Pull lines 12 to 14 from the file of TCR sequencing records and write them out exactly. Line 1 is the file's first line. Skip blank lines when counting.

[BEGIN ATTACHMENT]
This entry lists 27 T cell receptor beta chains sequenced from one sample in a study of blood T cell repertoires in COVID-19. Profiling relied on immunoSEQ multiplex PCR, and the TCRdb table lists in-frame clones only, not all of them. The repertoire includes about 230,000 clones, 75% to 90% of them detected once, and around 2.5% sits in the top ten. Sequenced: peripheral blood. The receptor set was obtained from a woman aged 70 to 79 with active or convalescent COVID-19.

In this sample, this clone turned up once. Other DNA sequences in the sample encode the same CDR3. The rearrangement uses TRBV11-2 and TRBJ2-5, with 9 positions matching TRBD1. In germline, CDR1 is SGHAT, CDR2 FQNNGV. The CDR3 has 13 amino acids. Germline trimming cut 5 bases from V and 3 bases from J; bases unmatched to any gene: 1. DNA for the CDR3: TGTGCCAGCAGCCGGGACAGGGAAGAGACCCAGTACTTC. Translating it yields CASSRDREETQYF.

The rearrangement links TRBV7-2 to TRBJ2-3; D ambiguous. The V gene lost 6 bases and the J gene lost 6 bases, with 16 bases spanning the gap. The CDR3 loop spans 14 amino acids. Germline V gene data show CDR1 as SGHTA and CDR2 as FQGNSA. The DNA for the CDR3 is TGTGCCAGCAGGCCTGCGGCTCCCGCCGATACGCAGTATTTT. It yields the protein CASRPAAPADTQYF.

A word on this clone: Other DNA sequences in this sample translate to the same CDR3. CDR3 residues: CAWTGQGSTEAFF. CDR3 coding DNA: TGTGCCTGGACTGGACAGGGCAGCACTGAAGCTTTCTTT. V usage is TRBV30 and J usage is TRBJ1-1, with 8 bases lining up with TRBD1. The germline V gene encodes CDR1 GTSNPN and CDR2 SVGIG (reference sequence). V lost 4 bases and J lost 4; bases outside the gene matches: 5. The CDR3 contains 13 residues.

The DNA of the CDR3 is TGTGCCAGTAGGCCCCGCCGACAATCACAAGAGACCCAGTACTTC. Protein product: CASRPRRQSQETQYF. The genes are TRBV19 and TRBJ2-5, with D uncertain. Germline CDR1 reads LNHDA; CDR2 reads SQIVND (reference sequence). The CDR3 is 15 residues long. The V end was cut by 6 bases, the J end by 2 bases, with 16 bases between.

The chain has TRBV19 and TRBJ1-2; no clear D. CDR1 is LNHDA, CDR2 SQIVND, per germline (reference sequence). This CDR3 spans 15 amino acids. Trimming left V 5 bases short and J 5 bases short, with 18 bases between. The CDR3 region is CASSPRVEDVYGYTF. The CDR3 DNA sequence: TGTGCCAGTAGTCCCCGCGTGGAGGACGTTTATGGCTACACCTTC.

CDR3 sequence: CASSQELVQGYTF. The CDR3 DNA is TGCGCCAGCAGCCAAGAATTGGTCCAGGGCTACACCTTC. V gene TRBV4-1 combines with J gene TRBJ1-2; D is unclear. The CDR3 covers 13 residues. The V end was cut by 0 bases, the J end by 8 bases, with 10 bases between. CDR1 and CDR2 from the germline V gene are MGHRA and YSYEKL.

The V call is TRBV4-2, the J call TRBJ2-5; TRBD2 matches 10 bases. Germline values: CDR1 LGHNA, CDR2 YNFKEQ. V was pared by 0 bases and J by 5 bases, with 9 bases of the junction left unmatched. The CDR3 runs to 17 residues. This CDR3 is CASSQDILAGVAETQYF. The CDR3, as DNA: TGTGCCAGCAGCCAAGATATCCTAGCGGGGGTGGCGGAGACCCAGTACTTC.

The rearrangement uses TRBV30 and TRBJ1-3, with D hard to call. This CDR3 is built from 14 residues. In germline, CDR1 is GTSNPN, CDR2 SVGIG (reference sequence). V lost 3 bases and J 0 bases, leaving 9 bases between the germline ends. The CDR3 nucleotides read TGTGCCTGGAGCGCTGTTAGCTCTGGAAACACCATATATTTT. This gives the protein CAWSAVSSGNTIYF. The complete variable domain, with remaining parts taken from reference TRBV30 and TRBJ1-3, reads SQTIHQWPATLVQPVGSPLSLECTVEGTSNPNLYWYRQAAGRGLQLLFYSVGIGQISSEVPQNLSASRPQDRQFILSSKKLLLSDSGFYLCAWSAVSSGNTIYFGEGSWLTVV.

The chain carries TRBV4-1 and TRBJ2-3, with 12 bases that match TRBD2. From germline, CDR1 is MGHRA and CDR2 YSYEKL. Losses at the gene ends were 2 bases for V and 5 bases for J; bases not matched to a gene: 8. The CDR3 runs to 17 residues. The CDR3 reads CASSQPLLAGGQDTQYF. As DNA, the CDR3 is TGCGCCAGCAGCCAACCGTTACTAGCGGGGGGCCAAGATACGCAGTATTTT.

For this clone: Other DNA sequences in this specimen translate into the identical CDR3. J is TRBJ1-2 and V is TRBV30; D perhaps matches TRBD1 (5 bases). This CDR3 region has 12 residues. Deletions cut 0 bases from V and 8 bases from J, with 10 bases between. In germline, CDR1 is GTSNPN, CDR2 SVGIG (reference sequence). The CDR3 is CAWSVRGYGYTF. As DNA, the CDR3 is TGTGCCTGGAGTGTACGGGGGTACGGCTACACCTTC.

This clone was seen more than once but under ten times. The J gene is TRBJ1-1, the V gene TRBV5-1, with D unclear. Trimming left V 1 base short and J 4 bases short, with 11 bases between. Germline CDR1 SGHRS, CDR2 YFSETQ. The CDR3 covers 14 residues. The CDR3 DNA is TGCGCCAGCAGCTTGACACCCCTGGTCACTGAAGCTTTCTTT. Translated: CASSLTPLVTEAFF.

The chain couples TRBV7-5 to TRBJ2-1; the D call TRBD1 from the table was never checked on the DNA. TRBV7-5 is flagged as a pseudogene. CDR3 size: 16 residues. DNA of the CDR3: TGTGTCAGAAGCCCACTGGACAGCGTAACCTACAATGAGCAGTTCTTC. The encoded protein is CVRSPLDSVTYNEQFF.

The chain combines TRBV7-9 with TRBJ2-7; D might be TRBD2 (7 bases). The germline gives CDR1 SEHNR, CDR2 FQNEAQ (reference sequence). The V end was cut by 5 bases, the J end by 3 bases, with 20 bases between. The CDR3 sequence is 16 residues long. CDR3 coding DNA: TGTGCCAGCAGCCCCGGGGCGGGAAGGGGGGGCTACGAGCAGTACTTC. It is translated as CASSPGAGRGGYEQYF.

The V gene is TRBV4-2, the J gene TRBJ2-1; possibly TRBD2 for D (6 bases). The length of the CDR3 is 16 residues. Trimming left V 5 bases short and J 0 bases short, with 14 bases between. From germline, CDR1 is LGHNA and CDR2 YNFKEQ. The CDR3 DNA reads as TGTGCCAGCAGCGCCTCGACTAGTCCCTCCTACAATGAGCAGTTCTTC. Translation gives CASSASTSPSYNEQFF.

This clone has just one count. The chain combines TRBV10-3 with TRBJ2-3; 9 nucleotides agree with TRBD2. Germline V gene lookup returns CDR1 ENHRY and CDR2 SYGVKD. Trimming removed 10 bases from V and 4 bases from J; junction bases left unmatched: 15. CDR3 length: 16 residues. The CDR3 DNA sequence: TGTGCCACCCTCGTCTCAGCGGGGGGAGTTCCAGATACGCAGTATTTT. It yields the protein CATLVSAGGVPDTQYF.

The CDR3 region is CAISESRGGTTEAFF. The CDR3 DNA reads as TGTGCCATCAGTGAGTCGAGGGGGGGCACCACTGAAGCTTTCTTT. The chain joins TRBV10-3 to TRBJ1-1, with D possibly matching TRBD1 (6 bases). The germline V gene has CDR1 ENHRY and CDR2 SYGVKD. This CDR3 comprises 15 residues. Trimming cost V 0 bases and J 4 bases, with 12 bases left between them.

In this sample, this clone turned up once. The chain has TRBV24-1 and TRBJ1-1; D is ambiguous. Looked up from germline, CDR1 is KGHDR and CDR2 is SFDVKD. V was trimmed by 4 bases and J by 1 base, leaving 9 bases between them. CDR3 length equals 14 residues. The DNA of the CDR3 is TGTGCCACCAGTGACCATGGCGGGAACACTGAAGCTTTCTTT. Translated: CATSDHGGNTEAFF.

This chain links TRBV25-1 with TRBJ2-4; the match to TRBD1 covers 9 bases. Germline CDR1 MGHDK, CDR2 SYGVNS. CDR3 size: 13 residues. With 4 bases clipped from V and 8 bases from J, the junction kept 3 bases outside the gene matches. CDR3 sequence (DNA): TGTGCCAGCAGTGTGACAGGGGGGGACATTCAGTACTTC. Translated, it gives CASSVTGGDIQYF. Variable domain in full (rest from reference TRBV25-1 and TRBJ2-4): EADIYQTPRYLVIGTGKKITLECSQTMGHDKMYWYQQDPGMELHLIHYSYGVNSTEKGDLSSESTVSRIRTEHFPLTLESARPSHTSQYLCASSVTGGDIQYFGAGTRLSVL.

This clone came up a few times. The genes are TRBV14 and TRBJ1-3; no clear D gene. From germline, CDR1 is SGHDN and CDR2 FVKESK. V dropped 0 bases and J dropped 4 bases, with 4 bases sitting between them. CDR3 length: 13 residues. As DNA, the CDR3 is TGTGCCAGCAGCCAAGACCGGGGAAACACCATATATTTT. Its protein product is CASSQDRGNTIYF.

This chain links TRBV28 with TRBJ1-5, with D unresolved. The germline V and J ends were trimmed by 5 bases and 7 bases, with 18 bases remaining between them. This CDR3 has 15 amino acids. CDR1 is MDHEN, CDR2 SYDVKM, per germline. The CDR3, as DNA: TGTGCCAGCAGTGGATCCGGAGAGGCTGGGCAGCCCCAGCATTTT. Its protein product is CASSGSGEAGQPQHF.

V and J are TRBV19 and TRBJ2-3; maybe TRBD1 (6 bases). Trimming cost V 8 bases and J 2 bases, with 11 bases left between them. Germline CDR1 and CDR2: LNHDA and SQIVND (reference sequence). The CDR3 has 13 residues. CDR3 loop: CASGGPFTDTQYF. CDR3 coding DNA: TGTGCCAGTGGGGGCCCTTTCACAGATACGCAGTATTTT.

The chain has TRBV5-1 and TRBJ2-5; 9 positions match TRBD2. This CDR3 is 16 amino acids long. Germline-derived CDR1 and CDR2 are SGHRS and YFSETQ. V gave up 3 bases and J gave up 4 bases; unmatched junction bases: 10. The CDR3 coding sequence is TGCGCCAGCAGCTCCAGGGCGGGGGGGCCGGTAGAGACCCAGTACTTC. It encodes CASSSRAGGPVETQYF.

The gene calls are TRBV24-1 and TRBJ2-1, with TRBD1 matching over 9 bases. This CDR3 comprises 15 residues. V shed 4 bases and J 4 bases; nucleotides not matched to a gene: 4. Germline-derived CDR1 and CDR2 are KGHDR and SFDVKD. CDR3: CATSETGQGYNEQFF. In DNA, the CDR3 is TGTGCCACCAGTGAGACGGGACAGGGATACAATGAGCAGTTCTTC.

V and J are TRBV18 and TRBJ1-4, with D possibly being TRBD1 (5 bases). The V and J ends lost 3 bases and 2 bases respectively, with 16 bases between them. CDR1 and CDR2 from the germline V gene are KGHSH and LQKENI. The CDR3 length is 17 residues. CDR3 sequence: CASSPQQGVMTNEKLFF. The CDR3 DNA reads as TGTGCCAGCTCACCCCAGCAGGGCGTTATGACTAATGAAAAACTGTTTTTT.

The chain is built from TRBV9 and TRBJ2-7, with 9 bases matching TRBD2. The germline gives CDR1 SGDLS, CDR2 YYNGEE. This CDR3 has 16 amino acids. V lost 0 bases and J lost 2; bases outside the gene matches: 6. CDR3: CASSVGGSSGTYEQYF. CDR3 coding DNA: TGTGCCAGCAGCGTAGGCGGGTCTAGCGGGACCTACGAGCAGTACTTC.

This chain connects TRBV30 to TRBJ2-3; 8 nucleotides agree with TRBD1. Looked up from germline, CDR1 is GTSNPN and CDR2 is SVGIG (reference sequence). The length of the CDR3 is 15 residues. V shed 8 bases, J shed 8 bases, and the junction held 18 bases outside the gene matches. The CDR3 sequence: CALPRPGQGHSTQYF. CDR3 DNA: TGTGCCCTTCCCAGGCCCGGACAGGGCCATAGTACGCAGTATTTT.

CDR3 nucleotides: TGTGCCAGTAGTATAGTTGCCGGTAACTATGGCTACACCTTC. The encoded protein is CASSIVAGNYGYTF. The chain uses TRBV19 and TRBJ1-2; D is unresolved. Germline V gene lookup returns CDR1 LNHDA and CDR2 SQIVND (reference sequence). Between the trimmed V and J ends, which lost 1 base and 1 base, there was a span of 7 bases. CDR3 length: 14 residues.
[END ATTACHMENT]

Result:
This clone was seen more than once but under ten times. The J gene is TRBJ1-1, the V gene TRBV5-1, with D unclear. Trimming left V 1 base short and J 4 bases short, with 11 bases between. Germline CDR1 SGHRS, CDR2 YFSETQ. The CDR3 covers 14 residues. The CDR3 DNA is TGCGCCAGCAGCTTGACACCCCTGGTCACTGAAGCTTTCTTT. Translated: CASSLTPLVTEAFF.

The chain couples TRBV7-5 to TRBJ2-1; the D call TRBD1 from the table was never checked on the DNA. TRBV7-5 is flagged as a pseudogene. CDR3 size: 16 residues. DNA of the CDR3: TGTGTCAGAAGCCCACTGGACAGCGTAACCTACAATGAGCAGTTCTTC. The encoded protein is CVRSPLDSVTYNEQFF.

The chain combines TRBV7-9 with TRBJ2-7; D might be TRBD2 (7 bases). The germline gives CDR1 SEHNR, CDR2 FQNEAQ (reference sequence). The V end was cut by 5 bases, the J end by 3 bases, with 20 bases between. The CDR3 sequence is 16 residues long. CDR3 coding DNA: TGTGCCAGCAGCCCCGGGGCGGGAAGGGGGGGCTACGAGCAGTACTTC. It is translated as CASSPGAGRGGYEQYF.